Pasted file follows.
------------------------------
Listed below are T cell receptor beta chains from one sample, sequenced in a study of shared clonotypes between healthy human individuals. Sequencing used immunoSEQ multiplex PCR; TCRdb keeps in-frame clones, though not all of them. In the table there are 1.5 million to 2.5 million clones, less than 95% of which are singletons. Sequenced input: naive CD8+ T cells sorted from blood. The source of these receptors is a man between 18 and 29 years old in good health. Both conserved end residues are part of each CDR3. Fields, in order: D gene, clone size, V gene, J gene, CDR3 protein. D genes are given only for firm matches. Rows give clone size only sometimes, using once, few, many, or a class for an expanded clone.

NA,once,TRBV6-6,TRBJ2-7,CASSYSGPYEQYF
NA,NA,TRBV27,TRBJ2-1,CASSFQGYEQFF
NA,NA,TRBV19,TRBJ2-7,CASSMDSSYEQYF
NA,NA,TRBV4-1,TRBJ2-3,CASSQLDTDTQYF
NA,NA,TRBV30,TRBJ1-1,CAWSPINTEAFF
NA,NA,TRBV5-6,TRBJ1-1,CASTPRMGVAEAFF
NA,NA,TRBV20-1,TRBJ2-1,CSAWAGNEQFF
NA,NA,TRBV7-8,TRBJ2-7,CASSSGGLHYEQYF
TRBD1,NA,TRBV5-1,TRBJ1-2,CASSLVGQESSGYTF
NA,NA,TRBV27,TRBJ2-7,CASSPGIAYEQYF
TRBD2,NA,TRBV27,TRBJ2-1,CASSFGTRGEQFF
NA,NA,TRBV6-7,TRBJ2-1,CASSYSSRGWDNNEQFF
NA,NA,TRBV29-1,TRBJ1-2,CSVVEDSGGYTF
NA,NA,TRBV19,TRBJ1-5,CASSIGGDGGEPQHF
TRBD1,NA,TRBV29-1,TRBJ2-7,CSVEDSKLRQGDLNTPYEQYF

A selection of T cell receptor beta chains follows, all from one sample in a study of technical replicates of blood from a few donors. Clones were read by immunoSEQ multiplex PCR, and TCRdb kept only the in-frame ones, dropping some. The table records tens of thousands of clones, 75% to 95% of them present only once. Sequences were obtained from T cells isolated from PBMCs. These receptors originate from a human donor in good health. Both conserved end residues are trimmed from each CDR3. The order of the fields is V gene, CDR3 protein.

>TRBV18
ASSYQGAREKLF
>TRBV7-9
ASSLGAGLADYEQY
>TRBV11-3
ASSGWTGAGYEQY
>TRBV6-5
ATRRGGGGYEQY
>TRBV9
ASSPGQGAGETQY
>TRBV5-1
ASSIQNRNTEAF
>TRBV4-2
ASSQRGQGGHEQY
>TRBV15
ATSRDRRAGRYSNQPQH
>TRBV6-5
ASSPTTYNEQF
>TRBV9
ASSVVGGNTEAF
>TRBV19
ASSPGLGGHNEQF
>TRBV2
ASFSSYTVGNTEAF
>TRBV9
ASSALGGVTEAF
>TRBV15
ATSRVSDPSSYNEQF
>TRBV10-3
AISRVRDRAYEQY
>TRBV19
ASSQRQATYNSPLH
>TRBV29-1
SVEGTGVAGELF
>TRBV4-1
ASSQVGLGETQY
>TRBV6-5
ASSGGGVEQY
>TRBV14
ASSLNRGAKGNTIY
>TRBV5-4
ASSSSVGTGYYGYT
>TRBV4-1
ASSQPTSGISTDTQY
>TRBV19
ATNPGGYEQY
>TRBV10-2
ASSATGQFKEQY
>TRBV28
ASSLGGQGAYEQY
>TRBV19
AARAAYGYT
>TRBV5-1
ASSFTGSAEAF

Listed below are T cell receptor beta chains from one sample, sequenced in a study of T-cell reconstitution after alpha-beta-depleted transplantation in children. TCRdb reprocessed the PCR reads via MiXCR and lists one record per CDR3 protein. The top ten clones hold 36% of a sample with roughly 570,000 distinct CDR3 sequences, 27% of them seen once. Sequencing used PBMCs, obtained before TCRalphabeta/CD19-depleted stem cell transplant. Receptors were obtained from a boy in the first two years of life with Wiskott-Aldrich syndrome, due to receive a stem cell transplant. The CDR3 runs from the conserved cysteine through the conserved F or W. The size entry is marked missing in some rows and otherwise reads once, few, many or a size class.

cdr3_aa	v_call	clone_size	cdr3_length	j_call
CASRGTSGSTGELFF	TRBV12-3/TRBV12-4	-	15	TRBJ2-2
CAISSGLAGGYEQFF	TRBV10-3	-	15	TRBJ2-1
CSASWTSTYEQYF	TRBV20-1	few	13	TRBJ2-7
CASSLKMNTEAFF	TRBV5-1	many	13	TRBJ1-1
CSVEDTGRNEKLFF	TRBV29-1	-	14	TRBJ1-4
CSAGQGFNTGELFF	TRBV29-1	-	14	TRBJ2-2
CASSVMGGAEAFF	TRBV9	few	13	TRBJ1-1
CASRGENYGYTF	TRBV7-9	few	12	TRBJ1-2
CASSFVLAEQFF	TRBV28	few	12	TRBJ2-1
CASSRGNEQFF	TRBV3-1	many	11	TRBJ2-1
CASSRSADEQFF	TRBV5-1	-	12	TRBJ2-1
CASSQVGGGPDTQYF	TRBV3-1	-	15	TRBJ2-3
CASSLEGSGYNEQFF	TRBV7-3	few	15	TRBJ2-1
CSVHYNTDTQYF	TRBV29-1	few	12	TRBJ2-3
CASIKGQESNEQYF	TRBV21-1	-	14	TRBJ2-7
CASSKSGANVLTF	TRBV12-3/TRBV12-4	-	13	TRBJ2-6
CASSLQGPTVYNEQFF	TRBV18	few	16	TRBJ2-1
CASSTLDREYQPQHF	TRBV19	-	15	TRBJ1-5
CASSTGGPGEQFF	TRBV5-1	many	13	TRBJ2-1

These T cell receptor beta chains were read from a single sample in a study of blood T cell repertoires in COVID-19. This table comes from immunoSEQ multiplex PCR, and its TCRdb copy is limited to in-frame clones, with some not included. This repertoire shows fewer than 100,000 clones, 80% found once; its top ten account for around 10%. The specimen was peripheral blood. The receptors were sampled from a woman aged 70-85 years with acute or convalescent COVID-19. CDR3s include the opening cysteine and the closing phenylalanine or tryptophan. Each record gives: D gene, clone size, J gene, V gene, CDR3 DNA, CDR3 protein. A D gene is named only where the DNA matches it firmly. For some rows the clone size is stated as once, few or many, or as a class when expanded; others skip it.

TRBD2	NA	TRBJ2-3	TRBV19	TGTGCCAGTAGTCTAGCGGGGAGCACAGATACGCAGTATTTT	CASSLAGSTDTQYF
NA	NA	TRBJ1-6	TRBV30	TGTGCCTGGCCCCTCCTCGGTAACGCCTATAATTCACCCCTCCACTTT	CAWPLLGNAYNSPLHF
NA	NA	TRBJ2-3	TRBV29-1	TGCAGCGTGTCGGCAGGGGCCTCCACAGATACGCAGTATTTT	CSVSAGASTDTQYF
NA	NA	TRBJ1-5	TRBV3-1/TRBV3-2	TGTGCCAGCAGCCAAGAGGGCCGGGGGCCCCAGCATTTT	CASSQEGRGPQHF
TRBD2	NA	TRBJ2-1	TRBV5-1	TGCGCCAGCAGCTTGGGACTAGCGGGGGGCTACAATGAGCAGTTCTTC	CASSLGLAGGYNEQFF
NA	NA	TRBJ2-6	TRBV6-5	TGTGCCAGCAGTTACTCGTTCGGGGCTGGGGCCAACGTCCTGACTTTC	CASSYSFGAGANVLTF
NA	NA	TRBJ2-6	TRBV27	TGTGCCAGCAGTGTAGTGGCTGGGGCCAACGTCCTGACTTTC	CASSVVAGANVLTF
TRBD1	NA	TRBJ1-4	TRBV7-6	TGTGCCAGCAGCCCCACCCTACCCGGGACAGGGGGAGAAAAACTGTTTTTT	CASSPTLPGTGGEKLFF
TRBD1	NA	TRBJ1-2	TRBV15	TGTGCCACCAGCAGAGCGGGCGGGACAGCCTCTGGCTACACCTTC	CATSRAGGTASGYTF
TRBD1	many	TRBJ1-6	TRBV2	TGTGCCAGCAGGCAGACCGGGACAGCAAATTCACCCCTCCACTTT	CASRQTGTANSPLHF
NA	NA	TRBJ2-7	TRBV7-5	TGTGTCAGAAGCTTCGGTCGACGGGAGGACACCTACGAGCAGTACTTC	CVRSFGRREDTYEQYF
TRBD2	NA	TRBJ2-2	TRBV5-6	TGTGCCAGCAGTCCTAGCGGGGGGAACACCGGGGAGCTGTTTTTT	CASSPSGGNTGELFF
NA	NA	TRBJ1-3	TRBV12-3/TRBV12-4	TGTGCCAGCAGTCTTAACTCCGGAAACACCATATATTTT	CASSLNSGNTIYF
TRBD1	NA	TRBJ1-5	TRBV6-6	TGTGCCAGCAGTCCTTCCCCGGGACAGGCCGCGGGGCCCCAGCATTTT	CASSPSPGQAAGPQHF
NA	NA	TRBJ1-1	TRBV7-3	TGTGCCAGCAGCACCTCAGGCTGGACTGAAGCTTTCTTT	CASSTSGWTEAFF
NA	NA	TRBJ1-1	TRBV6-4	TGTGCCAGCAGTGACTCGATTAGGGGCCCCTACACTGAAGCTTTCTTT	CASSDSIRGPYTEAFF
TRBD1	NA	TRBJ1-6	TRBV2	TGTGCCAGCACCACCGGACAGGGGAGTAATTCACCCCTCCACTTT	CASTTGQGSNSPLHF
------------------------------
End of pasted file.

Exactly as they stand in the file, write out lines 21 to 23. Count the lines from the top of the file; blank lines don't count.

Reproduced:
ASSLGAGLADYEQY
>TRBV11-3
ASSGWTGAGYEQY